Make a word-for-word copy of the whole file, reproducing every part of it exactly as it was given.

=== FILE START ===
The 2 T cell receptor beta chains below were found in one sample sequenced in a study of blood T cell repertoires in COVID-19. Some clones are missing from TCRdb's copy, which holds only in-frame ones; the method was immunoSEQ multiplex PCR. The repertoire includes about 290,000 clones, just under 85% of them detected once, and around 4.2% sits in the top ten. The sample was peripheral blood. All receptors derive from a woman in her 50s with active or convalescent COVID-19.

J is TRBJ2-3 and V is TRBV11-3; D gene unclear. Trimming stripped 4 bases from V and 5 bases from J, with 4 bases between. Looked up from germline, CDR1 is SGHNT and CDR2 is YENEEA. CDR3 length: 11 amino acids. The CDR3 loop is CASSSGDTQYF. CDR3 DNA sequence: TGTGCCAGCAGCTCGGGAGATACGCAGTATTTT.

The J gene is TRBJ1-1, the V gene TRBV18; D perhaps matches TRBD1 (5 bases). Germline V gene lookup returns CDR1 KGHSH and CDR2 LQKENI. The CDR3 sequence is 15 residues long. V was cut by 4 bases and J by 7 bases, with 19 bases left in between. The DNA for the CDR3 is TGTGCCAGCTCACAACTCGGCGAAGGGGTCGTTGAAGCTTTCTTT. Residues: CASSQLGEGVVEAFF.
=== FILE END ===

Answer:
The 2 T cell receptor beta chains below were found in one sample sequenced in a study of blood T cell repertoires in COVID-19. Some clones are missing from TCRdb's copy, which holds only in-frame ones; the method was immunoSEQ multiplex PCR. The repertoire includes about 290,000 clones, just under 85% of them detected once, and around 4.2% sits in the top ten. The sample was peripheral blood. All receptors derive from a woman in her 50s with active or convalescent COVID-19.

J is TRBJ2-3 and V is TRBV11-3; D gene unclear. Trimming stripped 4 bases from V and 5 bases from J, with 4 bases between. Looked up from germline, CDR1 is SGHNT and CDR2 is YENEEA. CDR3 length: 11 amino acids. The CDR3 loop is CASSSGDTQYF. CDR3 DNA sequence: TGTGCCAGCAGCTCGGGAGATACGCAGTATTTT.

The J gene is TRBJ1-1, the V gene TRBV18; D perhaps matches TRBD1 (5 bases). Germline V gene lookup returns CDR1 KGHSH and CDR2 LQKENI. The CDR3 sequence is 15 residues long. V was cut by 4 bases and J by 7 bases, with 19 bases left in between. The DNA for the CDR3 is TGTGCCAGCTCACAACTCGGCGAAGGGGTCGTTGAAGCTTTCTTT. Residues: CASSQLGEGVVEAFF.